Alex Bond (RSPB Centre for Conservation Science, The Lodge, Sandy, UK) and colleagues write in the Marine Pollution Bulletin on plastic debris ingested by Sooty Puffinus griseus and Great P. gravis shearwaters (southern hemisphere breeders) and Northern Fulmars Fulmarus glacialis found dead in Nova Scotia, Canada
The paper’s abstract follows:
"Plastic pollution is widespread in the marine environment, and plastic ingestion by seabirds is now widely reported for dozens of species. Beached Northern Fulmars, Great Shearwaters, Sooty Shearwaters and Cory’s Shearwaters are found on Sable Island, Nova Scotia, Canada regularly, and they can be used to assess plastic pollution. All species except Cory’s Shearwaters contained plastic debris in their gastrointestinal tracts. Northern Fulmars, Sooty Shearwaters and Great Shearwaters all showed high prevalence of plastic ingestion (>72%), with Northern Fulmars having the highest number and mass of plastics among the species examined. There was no difference in plastic ingestion between sexes or age classes. In all species user plastics made up the majority of the pieces found, with industrial pellets representing only a small proportion in the samples. Sable Island could be an important monitoring site for plastic pollution in Atlantic Canada.”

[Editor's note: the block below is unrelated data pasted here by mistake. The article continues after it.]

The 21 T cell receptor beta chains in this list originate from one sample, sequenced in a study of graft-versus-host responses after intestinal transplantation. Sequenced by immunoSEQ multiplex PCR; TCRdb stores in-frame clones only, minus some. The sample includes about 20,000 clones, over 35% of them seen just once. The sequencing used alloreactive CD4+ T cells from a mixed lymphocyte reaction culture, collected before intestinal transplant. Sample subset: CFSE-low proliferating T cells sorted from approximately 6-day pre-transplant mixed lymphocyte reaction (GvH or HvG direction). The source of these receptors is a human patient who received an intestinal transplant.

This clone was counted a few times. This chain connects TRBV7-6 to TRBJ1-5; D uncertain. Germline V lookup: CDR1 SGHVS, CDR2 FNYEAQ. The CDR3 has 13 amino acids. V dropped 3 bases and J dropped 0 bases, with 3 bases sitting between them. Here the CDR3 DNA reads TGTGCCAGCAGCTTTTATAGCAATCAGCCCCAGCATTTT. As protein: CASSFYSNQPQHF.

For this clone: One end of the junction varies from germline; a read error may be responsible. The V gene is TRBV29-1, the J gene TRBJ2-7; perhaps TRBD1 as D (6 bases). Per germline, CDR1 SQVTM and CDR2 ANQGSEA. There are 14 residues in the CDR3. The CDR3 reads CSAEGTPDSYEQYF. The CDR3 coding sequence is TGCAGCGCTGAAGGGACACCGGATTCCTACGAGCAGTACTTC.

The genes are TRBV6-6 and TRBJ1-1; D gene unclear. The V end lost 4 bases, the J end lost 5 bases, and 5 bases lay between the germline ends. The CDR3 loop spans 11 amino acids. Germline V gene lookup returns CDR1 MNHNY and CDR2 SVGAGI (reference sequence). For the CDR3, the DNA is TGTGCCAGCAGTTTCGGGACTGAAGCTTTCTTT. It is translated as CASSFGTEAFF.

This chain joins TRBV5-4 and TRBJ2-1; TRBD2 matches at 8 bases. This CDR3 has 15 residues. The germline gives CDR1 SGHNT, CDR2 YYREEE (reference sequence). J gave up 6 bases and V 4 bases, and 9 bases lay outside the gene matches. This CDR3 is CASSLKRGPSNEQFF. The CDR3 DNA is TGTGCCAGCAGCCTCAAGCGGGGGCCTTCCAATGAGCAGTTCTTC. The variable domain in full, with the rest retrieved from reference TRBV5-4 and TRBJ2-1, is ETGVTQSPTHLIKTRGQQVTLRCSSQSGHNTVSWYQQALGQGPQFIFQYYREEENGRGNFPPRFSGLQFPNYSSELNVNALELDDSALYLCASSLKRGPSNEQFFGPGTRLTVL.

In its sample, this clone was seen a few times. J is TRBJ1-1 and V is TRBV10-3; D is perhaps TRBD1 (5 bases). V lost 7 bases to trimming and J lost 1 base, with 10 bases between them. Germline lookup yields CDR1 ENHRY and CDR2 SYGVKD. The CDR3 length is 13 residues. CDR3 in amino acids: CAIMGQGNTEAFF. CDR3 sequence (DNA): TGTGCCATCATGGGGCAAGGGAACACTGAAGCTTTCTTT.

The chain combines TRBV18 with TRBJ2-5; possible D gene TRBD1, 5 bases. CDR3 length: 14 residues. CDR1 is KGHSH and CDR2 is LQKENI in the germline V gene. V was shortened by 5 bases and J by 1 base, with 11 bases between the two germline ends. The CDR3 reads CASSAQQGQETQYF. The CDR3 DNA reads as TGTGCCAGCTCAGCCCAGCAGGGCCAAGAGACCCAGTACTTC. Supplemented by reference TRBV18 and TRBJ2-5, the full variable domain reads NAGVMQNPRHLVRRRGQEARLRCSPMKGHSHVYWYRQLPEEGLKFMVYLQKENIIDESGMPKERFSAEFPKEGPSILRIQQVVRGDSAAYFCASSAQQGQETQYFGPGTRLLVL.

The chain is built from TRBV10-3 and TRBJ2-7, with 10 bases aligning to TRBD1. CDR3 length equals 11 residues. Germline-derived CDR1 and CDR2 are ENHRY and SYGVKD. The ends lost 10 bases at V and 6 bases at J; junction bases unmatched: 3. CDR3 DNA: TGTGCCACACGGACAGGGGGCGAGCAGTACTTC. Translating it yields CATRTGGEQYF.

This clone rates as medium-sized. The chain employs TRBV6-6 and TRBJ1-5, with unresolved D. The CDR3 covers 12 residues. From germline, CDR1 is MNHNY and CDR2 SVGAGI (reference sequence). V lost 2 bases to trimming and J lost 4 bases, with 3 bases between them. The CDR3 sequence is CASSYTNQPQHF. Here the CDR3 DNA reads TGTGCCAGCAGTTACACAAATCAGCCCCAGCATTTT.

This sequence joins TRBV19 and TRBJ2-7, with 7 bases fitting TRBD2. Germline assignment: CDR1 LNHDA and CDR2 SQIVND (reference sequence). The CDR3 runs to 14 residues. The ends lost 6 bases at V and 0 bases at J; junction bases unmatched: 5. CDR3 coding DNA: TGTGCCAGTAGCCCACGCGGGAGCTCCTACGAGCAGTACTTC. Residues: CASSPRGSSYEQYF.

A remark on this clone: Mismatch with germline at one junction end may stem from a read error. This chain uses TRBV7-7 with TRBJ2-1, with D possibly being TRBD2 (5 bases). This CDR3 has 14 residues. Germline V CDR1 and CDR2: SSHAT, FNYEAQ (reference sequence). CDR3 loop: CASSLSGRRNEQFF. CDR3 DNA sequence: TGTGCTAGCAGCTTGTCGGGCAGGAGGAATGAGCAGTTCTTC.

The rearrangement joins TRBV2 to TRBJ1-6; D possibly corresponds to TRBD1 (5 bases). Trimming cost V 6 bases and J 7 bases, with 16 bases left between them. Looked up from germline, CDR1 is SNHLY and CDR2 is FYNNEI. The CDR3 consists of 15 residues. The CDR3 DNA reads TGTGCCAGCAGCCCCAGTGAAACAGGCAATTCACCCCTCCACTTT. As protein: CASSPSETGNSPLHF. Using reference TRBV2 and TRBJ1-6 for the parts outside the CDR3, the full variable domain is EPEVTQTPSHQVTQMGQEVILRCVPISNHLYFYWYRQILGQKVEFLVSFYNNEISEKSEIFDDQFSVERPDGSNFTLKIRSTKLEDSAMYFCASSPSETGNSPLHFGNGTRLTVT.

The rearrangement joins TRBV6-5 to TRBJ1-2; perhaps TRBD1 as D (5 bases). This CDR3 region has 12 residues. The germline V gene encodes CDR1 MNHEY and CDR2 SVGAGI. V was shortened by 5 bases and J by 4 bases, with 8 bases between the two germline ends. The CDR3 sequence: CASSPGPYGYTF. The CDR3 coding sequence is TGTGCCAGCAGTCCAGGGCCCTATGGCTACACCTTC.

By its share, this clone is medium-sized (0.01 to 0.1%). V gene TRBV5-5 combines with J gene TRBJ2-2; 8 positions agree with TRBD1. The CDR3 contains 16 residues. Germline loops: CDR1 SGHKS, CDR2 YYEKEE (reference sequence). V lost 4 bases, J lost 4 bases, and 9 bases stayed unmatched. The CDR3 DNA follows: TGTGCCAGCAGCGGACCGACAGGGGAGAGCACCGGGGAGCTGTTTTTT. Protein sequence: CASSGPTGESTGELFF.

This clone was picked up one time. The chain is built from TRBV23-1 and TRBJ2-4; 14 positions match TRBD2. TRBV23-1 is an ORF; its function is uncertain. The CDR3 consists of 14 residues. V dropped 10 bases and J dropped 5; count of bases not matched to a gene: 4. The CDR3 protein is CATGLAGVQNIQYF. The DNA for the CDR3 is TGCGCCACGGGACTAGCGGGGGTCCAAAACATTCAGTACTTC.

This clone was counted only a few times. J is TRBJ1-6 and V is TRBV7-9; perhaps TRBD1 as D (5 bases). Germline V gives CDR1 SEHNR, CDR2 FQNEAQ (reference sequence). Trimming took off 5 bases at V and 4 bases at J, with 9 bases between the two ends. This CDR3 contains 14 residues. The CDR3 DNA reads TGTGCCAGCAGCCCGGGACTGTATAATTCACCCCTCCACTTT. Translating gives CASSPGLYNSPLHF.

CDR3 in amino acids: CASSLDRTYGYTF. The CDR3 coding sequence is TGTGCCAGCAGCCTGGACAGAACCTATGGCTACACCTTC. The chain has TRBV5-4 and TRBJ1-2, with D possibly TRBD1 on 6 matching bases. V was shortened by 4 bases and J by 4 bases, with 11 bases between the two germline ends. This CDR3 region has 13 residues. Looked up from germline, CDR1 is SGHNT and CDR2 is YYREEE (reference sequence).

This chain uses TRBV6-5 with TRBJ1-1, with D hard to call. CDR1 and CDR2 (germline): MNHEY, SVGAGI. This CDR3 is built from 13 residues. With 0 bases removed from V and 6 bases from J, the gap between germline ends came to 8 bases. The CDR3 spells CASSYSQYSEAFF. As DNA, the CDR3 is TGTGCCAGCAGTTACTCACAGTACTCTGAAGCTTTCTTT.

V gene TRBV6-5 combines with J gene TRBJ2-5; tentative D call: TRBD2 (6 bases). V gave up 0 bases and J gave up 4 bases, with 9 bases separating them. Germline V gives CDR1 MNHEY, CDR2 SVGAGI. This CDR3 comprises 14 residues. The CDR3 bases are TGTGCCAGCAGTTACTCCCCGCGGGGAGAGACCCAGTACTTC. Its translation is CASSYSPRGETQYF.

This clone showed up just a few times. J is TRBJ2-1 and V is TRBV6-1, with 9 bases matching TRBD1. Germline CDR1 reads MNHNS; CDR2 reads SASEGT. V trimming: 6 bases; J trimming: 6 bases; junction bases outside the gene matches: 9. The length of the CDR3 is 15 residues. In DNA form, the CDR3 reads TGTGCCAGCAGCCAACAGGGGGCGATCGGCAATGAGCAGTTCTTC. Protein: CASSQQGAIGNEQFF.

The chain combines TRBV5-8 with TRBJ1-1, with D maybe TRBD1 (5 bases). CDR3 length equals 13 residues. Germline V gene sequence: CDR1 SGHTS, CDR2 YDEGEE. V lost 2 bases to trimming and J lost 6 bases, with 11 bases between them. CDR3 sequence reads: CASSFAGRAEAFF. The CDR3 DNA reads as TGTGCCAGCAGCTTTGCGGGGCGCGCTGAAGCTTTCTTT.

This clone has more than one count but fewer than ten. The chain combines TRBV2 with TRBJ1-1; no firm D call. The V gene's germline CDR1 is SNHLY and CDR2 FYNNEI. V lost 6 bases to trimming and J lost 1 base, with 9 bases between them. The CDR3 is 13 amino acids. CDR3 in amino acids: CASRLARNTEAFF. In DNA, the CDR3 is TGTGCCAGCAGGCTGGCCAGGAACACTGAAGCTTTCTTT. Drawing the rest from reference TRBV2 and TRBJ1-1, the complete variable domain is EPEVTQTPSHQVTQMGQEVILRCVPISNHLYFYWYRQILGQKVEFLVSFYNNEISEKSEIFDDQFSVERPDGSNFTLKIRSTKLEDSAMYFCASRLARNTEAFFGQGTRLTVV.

A beached Great Shearwater, photograph courtesy of the authors
Click here for a related paper.
Bond, A.L., Provencher, J.F., Daoust, P.-Y. & Lucas, Z.N. 2014. Plastic ingestion by fulmars and shearwaters at Sable Island, Nova Scotia, Canada. Marine Pollution Bulletin DOI: 10.1016/j.marpolbul.2014.08.010.
John Cooper, ACAP Information Officer, 28 August 2014